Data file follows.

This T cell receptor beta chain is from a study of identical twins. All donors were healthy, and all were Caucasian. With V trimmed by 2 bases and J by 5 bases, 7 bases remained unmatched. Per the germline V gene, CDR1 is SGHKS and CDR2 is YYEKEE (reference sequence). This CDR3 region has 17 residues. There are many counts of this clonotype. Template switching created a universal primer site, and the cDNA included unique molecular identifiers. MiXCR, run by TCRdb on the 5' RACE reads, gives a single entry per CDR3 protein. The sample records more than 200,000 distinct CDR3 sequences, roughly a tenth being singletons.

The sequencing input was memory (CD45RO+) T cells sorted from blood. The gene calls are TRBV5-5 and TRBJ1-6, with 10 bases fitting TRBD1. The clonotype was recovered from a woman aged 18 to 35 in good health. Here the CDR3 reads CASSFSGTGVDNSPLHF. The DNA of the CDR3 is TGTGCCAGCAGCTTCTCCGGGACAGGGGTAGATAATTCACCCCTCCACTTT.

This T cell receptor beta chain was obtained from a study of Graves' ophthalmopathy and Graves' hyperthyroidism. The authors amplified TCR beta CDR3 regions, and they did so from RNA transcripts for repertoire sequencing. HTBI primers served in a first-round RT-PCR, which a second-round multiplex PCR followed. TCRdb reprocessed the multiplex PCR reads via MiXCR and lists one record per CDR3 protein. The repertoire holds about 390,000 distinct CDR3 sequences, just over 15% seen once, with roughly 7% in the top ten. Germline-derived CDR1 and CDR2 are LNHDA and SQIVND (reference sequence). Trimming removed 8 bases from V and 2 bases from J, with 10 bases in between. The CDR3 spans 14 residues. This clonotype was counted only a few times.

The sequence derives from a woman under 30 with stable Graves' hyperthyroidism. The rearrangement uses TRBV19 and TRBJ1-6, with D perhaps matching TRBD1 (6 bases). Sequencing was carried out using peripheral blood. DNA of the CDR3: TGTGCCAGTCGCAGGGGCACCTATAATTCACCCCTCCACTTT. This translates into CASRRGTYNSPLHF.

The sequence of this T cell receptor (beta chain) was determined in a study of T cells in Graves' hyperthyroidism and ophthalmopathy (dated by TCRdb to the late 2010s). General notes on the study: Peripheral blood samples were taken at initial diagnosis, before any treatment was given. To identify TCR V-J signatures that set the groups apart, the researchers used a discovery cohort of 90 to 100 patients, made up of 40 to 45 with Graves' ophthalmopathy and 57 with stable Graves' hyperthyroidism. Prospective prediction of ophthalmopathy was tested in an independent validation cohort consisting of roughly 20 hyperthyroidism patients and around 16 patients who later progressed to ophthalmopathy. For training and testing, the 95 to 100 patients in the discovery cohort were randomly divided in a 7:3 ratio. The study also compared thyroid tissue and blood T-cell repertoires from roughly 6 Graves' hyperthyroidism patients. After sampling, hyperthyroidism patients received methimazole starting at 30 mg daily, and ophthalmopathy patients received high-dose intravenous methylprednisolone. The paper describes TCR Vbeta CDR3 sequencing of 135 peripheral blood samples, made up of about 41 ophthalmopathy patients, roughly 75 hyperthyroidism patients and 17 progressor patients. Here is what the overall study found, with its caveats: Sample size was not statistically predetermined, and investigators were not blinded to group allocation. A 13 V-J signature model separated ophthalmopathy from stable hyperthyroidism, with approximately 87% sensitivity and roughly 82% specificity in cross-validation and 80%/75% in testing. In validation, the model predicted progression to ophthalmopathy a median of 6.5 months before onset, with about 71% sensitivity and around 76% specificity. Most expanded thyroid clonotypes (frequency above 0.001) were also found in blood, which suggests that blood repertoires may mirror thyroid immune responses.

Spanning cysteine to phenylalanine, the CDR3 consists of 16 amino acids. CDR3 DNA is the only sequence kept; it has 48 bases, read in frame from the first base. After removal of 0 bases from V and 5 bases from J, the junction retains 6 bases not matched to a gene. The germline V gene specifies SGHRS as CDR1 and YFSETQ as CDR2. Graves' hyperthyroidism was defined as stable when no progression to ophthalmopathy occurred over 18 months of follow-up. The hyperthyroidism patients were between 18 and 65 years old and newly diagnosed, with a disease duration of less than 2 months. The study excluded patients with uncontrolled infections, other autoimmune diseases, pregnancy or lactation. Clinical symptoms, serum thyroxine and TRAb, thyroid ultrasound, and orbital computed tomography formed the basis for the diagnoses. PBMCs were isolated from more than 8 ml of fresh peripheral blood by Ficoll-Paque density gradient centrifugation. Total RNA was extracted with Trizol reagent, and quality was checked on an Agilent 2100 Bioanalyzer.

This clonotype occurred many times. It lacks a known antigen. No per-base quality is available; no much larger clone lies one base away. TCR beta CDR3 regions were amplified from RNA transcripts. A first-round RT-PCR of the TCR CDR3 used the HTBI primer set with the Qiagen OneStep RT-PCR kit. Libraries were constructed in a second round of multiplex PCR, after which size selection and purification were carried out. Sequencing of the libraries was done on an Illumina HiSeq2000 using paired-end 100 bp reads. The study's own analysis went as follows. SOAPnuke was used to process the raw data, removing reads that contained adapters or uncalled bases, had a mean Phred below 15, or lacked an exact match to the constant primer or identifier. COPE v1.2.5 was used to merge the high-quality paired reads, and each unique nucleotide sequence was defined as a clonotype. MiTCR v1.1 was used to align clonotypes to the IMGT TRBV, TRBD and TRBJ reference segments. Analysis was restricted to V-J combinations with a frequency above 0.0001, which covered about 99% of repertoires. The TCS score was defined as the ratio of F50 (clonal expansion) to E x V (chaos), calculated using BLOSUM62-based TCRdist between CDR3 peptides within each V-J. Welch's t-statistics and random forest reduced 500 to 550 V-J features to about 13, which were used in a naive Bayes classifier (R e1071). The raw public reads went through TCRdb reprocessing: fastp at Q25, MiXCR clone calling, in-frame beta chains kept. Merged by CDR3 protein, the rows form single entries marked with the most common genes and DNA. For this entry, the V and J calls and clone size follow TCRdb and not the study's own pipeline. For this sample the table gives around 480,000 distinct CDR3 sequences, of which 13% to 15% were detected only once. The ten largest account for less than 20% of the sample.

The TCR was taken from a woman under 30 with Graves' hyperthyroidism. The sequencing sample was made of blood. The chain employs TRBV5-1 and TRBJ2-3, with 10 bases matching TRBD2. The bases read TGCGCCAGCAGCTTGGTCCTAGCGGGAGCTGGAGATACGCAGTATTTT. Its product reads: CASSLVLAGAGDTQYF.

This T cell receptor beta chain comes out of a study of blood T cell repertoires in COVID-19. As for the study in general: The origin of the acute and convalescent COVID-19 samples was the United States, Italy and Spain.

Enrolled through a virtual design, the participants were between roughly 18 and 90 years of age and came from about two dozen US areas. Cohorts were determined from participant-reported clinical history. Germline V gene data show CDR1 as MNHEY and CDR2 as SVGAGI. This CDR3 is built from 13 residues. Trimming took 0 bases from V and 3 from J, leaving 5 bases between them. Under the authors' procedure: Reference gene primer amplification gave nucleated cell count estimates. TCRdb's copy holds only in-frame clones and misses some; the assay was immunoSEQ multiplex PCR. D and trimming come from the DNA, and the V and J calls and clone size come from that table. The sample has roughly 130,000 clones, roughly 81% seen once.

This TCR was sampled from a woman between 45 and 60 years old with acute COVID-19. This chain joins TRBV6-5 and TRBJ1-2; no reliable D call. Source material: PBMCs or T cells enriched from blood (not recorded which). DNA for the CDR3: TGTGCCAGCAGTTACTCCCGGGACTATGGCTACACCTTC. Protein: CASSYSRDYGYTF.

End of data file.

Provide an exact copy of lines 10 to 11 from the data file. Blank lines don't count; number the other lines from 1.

Enrolled through a virtual design, the participants were between roughly 18 and 90 years of age and came from about two dozen US areas. Cohorts were determined from participant-reported clinical history. Germline V gene data show CDR1 as MNHEY and CDR2 as SVGAGI. This CDR3 is built from 13 residues. Trimming took 0 bases from V and 3 from J, leaving 5 bases between them. Under the authors' procedure: Reference gene primer amplification gave nucleated cell count estimates. TCRdb's copy holds only in-frame clones and misses some; the assay was immunoSEQ multiplex PCR. D and trimming come from the DNA, and the V and J calls and clone size come from that table. The sample has roughly 130,000 clones, roughly 81% seen once.

This TCR was sampled from a woman between 45 and 60 years old with acute COVID-19. This chain joins TRBV6-5 and TRBJ1-2; no reliable D call. Source material: PBMCs or T cells enriched from blood (not recorded which). DNA for the CDR3: TGTGCCAGCAGTTACTCCCGGGACTATGGCTACACCTTC. Protein: CASSYSRDYGYTF.